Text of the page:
If I were making the decision, it would be very close between 26 yr and 5 yr vet. The 26 yr brings an undeniable amount of experience and knowledge that could be a wonderful asset to the team. Even if she does leave in 2 years (or 4), she could provide good stability to the school and team during those years.

    The 5 yr vet also brings experience and veteran leadership skills that could be good for the team. She is familiar with the workshop approach and seems to fully embrace it. She could also be an excellent team member.

    After going over the questions some more, I think Newbie and 2 year drop to the bottom of the pile - though it is no fault of their own. They both gave great answers based on their level of experience, the other two just gave better answers (IMO, of course).

    If I base my decision strictly on the answers given, I would have to put 26 year as my #1 choice with 5 year being second. However, if I take the intangibles of team dynamics and personality fit into account, I have to think 5 year moves up a notch.

    I still think it is a toss-up between the two, but if I have to make a guess, I think I would go with 5-year now. She doesn't have the depth of experience as 26 year, but she still has more than the other two. She can provide veteran stability, while still having several more years of service she can give to our school and our team. She can be a good, long-term investment for the school that strengthens the existing team and possibly provides a driving force, even if she isn't in the leadership position.

    While I really like the profound experience and knowledge 26-year brings, I still can't help worrying that we would only benefit from that for a short time, then have to start the process all over again.

    Long term, I think 5-year probably represents the best choice.
     
  37. SCTeachInTX

    SCTeachInTX Fanatic

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    Apr 21, 2011

    Ok... I can give the answer OR give 2 more interview questions/answers. What will it be? Whatever you decide, I will answer tomorrow because right now... I am downright sleepy. Ha ha!
     
  38. Cerek

    Cerek Aficionado

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    Apr 21, 2011

    Well, I spent so long on my post, I didn't see your two responses about the personality types and the importance of a Testing Grade. Given those factors, I think the edge swings back to 26-year vet.
     
  39. yellowdaisies

    yellowdaisies Fanatic

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    Apr 21, 2011

    If the 26 year vet is only 45, I doubt she'll be out in 2-4 years... I know of many teachers who are still going strong into their 60s...I guess it depends on the person and the state, though...a lot of people in my state can't afford to retire until their 60s.
     
  40. EdEd

    EdEd Aficionado

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    Apr 22, 2011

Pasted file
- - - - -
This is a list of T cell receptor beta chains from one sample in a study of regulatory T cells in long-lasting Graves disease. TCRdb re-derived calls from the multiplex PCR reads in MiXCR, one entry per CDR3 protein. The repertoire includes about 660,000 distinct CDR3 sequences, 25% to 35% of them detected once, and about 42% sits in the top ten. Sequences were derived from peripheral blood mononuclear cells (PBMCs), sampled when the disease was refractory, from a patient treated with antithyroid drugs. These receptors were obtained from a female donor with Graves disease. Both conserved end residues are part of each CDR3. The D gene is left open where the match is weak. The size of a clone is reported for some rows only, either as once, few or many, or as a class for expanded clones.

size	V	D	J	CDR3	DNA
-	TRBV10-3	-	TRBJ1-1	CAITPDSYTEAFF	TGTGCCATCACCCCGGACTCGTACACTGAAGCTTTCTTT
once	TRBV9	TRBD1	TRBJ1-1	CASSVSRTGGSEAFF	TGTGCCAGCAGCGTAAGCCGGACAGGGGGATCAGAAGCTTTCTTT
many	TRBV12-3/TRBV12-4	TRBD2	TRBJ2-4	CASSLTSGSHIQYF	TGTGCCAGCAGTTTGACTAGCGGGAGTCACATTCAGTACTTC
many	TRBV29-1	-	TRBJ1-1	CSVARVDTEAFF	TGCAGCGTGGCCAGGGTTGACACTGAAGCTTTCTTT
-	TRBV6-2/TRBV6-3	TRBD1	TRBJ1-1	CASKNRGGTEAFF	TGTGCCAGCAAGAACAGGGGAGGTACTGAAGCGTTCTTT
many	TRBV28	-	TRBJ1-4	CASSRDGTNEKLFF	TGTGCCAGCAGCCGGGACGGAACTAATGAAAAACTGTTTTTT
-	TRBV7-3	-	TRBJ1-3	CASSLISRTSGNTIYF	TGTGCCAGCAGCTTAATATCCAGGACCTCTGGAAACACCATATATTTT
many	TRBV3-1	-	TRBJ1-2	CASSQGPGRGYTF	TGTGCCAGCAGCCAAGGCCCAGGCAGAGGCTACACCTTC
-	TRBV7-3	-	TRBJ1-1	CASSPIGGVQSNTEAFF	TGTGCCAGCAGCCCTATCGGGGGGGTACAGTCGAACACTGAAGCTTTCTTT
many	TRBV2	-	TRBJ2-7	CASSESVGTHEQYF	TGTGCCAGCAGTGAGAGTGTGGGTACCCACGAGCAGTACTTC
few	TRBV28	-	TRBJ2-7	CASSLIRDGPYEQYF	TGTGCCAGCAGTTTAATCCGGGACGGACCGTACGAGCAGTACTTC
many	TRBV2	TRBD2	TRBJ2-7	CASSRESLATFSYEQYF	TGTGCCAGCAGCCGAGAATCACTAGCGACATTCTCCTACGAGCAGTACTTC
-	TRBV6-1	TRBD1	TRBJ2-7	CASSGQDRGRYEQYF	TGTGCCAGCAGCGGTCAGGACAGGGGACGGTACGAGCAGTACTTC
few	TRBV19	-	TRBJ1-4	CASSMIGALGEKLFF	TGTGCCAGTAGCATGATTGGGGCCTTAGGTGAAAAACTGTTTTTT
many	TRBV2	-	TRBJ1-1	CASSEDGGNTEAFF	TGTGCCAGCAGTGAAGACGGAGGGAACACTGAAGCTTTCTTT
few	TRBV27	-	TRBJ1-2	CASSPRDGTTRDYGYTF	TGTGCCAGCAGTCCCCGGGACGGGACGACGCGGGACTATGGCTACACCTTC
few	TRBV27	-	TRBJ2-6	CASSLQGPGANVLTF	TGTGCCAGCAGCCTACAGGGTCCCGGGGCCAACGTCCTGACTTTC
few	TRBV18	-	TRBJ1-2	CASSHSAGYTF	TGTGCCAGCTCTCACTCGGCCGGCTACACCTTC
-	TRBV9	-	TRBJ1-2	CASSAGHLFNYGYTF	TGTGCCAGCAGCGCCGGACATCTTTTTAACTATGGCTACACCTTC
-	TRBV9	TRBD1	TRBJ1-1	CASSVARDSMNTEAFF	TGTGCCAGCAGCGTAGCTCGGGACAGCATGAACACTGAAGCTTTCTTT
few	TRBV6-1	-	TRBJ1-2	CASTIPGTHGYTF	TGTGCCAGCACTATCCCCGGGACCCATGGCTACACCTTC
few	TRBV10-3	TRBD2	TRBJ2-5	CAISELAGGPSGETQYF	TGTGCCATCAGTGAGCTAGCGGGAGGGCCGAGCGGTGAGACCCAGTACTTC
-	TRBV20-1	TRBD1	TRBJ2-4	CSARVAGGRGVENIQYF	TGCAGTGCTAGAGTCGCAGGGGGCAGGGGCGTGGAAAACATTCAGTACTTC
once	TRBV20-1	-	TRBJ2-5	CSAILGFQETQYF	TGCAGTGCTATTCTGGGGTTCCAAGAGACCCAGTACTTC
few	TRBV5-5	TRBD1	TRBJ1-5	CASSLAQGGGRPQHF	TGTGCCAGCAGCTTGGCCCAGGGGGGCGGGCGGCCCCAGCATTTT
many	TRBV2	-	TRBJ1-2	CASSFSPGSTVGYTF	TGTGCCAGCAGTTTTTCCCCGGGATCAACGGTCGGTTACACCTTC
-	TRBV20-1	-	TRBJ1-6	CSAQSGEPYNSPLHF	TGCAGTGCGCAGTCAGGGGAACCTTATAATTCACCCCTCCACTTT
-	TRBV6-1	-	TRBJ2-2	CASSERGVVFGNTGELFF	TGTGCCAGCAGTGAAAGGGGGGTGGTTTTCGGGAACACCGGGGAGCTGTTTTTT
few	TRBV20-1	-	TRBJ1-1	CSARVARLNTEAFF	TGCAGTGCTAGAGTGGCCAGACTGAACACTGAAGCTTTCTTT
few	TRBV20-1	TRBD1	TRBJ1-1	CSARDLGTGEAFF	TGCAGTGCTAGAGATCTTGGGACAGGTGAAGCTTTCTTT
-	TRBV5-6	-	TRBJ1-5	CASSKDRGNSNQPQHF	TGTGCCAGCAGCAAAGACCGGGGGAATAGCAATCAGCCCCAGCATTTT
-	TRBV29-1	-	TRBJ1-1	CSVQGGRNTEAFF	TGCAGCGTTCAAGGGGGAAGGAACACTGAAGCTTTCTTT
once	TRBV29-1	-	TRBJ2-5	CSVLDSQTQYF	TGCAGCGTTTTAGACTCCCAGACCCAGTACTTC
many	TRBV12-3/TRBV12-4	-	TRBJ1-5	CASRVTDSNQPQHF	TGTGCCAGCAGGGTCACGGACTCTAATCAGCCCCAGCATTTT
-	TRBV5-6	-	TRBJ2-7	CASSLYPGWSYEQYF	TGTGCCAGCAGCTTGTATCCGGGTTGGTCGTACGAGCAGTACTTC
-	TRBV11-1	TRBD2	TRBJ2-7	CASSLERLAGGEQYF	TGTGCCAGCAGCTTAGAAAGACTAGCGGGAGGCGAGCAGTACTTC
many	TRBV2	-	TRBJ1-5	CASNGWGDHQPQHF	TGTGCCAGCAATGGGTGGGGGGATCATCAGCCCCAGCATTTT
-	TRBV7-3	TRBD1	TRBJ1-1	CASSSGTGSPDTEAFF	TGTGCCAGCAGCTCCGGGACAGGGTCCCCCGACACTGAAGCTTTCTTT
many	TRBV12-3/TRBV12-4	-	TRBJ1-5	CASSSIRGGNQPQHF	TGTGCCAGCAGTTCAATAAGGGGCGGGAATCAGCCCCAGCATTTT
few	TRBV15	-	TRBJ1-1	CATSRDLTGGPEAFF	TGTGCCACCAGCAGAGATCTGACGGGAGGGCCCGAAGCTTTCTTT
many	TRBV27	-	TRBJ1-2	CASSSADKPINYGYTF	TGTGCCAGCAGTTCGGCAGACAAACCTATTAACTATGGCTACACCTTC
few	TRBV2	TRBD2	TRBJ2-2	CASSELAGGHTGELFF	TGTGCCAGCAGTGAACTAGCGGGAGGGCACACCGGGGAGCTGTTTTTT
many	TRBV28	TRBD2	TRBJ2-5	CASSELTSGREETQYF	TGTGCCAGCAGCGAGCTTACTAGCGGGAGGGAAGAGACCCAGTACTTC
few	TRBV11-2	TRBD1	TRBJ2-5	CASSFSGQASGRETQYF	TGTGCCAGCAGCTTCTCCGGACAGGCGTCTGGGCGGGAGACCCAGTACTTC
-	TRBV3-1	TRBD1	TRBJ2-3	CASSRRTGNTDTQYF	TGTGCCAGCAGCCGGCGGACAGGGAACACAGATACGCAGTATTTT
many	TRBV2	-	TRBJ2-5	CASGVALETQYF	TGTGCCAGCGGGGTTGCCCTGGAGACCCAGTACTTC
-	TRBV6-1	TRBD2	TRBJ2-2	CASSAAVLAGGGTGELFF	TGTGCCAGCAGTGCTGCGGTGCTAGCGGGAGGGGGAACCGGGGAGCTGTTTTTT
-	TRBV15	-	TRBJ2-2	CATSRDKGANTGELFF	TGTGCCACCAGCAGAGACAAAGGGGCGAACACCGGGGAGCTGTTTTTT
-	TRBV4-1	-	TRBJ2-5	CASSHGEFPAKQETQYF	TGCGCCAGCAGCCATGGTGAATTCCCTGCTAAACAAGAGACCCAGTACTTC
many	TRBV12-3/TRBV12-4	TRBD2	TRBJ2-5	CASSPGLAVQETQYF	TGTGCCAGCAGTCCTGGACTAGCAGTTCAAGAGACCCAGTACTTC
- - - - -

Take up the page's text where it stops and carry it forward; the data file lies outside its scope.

This is where I'm at as well, even with the interview questions. I'd be looking at more subtle signs indicating who was open to learning, who was more intelligent, who had more "with-it-ness," etc. Content of questions is very irrelevant to me. If a teacher/staff member needs content, I can give them tons of content :). What I would need as an administrator is not the content of what comes out, but the process used to generate that content. I'd also be looking for personality matches with the team, which isn't really a content-oriented thing.

    Part of my consideration would be - as others have mentioned - the degree to which I'd want to train the teacher in specific methods. If I had a lot to do as an admin, and just needed someone to come in and do their thing, I'd pick experience. However, if I wanted someone to invest a lot of time in learning new methods specific to the school, I'd go for openness, which I would NOT necessarily equate with being younger. I've met plenty of close-minded 19-year-olds, and plenty of open-minded 45-year-olds. That being said, a blank canvas is usually easier to paint on than a full one, but maybe I just might already like the picture on the canvas :).

    So, can I ask the OP who YOU would have picked, given that you presumably were there?
     
  41. Cerek

    Cerek Aficionado

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    Apr 22, 2011

    It's more a matter of having your years in than age. Most teachers can begin considering their retirement (from teaching) after 20 years in the system. I think many prefer to wait until they have at least 25 years and some even longer. But by the time you have 30 years in the system, I think retirement from full-time teaching (at least) begins to look very appealing. There is also the incentives offered from many districts for those with 25+ years to consider early retirement to help offset growing budget cuts.

    Yes, many teachers ARE still going strong in their 60's, but many more start thinking about the daily grind and how nice it would be if they could just "cut back" some and not have to worry about the day-to-day stuff all the time (lunch duty, keeping up with money from fundraisers, committee meetings, etc).

    Age does play a factor in the equation though. Those with 25+ years in by their mid-40's can take their full retirement from the school system, but are still young enough to pursue other careers - such as starting their own small business - as well.

    If they're really industrious, they have time to find another job that offers good retirement benefits (like a state or gov't job) and get several years in there as well, making them eligible for two full retirements in their late 60's/early 70's.

    Sorry for the hijack. Back to our original topic.